I HAD my first grown-up typewriter experience in Paris. As a child I had occasionally tinkered with my maternal grandmother’s handsome machine: black, with ‘‘Imperial’’ emblazoned in gold lettering. Granny typed for a living as a young woman and has continued since, using her skill to compose indignant letters to local newspapers, councils and politicians. I was allowed to use her typewriter to compose inane notes I’d hide around the house for her to find when she was doing the dusting.
Half a lifetime later finds me in the famous Shakespeare and Co bookshop on the Left Bank of the Seine. The original bookshop, now gone, was once the haunt of Ernest Hemingway and others, and it kindly provides for its literarily aspiring customers and spiritual tourists an ancient typewriter, tucked away in a sort of cubby hole. I type an inane note and give it to my friend as a souvenir of our wanderings in Paris.
At home in Perth, conversation at a family dinner turns to typewriters. As I am expressing my appreciation of these complex and elegant machines, my grandmother (paternal) leaves the table. My Pop follows. Well acquainted with my hoarding Nan’s propensity for producing treasures, I know they’re about to return with a typewriter. I am wrong. They arrive back with four typewriters, representing several decades of the 20th century. All had belonged to ancestors, characters I never met but have heard much about. I adopt and take home the oldest, a 1930s Remington Portable Model 5, which had belonged to my great-grandfather. It still works. I place it next to my MacBook.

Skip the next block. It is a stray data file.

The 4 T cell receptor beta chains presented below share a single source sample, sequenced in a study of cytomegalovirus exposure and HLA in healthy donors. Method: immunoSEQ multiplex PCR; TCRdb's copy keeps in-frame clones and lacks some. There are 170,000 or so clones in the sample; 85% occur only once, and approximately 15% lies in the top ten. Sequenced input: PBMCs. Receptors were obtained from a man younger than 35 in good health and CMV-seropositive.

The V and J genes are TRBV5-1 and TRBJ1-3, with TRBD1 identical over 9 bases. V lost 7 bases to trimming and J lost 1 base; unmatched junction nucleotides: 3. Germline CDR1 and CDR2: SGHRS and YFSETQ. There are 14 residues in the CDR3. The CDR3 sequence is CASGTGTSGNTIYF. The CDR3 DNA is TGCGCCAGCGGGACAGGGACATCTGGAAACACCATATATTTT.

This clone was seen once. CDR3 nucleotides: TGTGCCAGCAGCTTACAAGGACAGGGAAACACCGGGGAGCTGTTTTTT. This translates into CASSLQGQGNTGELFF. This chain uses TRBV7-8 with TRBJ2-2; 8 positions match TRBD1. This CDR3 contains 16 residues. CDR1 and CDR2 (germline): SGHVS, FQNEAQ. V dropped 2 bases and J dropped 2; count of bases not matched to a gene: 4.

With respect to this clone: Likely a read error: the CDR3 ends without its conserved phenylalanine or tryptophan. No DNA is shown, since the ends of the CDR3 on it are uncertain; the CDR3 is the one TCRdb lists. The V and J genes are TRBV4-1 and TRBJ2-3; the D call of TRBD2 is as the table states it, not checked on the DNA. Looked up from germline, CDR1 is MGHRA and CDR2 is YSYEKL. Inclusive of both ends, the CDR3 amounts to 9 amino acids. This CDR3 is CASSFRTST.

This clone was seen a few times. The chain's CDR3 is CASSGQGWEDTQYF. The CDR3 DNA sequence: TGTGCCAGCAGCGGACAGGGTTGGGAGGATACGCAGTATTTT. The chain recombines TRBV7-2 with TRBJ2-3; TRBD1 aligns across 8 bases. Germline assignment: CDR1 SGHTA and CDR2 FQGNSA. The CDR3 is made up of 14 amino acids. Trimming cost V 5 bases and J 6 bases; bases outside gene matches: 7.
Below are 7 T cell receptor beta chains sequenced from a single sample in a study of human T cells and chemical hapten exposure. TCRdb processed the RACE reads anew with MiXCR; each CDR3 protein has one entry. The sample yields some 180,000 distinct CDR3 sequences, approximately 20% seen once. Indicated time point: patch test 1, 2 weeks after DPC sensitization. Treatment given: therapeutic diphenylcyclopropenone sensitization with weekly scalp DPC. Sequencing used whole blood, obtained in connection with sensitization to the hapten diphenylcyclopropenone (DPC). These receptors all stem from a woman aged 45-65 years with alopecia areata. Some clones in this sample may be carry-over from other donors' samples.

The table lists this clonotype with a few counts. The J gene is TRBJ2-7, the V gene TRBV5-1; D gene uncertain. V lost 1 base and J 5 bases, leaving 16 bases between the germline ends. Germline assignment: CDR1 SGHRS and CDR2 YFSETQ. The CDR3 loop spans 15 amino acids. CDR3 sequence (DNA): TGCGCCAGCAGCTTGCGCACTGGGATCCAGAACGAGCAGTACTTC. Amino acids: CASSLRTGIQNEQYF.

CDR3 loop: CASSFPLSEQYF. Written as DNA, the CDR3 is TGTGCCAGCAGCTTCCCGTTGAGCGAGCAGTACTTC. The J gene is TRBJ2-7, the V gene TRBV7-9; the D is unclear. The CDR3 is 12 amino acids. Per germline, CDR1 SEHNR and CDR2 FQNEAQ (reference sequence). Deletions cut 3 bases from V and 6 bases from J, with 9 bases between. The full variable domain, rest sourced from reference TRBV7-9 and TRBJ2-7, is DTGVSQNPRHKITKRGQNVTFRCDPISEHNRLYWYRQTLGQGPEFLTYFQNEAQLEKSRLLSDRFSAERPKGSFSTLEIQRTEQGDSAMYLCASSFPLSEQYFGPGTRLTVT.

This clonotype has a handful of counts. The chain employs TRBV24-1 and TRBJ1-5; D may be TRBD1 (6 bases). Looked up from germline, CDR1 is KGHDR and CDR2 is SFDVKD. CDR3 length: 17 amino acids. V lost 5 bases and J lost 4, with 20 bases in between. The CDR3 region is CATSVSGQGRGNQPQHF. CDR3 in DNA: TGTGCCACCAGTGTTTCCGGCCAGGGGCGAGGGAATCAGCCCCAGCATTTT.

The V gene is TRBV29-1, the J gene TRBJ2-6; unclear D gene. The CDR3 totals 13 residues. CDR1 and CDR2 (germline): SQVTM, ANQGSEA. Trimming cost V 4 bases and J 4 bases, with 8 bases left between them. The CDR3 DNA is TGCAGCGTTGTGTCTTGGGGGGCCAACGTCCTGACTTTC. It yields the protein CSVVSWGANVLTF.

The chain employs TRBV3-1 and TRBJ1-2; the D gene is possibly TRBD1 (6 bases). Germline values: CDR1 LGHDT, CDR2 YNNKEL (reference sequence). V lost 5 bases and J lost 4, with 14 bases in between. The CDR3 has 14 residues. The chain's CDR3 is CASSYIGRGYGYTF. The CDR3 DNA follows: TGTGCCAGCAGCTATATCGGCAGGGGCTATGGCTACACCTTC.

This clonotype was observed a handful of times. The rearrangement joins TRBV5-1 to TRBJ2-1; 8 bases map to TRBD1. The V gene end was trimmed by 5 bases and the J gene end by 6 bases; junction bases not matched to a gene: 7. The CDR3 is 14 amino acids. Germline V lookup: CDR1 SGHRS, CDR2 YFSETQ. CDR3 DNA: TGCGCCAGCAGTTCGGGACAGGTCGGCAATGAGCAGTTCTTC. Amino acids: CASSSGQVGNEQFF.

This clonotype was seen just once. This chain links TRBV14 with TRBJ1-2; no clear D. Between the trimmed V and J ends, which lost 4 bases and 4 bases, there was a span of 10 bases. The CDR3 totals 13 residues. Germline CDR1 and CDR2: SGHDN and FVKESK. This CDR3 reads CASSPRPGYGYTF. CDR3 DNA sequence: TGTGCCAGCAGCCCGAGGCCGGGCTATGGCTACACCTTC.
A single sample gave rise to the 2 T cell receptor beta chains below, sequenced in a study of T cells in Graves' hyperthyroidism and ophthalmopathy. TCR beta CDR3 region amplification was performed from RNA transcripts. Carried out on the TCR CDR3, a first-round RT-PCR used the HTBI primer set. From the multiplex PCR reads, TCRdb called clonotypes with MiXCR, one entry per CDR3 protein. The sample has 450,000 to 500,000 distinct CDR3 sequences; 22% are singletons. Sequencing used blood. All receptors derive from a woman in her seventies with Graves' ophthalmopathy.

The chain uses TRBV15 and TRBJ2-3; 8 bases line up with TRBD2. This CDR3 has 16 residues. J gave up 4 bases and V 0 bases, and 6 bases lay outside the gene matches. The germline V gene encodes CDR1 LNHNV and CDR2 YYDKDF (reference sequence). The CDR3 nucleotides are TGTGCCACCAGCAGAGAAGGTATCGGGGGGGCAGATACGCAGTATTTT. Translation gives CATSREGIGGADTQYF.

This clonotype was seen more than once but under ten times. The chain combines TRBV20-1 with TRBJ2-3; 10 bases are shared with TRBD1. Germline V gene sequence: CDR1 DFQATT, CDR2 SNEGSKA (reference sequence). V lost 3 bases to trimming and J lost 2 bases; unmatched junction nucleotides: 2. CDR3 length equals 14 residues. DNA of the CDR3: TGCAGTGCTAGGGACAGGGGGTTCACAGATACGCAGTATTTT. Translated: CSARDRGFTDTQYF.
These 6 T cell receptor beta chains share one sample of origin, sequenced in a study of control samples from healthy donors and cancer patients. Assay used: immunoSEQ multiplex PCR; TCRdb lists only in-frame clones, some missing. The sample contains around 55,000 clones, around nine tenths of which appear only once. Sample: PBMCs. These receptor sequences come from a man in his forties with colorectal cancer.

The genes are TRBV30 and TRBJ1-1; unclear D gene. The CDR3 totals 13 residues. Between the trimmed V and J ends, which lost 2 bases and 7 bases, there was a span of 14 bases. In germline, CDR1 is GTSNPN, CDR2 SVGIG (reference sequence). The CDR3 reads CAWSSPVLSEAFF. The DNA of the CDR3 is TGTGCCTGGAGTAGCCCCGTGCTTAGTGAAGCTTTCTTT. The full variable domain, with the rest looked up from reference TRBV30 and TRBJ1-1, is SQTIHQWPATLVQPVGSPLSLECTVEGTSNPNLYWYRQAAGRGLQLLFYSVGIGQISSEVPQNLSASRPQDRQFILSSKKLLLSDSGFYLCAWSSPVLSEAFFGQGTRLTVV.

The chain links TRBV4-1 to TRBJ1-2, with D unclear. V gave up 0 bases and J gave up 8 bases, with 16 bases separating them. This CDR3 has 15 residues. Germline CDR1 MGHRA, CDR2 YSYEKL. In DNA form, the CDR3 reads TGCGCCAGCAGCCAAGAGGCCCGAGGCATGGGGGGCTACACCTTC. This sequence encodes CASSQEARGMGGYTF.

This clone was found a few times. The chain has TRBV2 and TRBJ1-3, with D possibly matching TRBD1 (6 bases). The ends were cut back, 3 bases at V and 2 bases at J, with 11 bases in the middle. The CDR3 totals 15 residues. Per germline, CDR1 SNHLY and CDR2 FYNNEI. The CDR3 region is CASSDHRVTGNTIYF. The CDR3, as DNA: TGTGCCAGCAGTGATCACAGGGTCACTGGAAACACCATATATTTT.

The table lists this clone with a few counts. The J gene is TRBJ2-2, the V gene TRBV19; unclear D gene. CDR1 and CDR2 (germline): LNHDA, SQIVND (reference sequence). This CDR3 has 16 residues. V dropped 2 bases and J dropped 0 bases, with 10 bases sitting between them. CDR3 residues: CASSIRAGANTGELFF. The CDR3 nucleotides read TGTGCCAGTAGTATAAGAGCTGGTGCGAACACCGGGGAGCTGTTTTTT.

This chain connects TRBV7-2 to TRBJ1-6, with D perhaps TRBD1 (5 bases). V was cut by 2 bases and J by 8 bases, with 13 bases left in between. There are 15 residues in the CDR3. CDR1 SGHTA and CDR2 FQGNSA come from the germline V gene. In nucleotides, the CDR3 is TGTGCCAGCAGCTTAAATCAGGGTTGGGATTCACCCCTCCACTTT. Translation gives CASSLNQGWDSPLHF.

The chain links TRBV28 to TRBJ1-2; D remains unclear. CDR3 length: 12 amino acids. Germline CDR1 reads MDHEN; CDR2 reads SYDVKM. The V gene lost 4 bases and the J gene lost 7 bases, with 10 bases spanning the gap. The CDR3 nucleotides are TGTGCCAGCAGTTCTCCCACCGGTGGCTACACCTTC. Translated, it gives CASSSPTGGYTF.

That evening my new typewriter inspires me to write to a friend in Suva. The following evening, a letter is composed to be sent to Minneapolis. The Remington is not conducive to speed or comfort. My thoughts, more accustomed to being put down first and neatly organised later with deft use of cutand-paste functions, are clumsily structured. I make spelling mistakes that can’t be rectified. My little fingers don’t seem to have the strength to push the keys with the requisite vigour, so the a’s and the p’s become the jurisdiction of my third fingers.
But I’m enjoying myself immensely. My new machine makes an enormously satisfying and self-important clatter. Consistency of line and colour is not its strength and the resulting text has an endearing wonkiness. My favourite thing, though, is the ‘‘ding!’’ that warns you the end of the line is near and you should probably get yourself organised with a hyphen. Every time I hear the ding I burst into delighted laughter. Even my Granny has a computer on which to type her letters and I am proud of her brave foray into modernity. I’ve never asked, but I suspect she misses the clatter and the ding.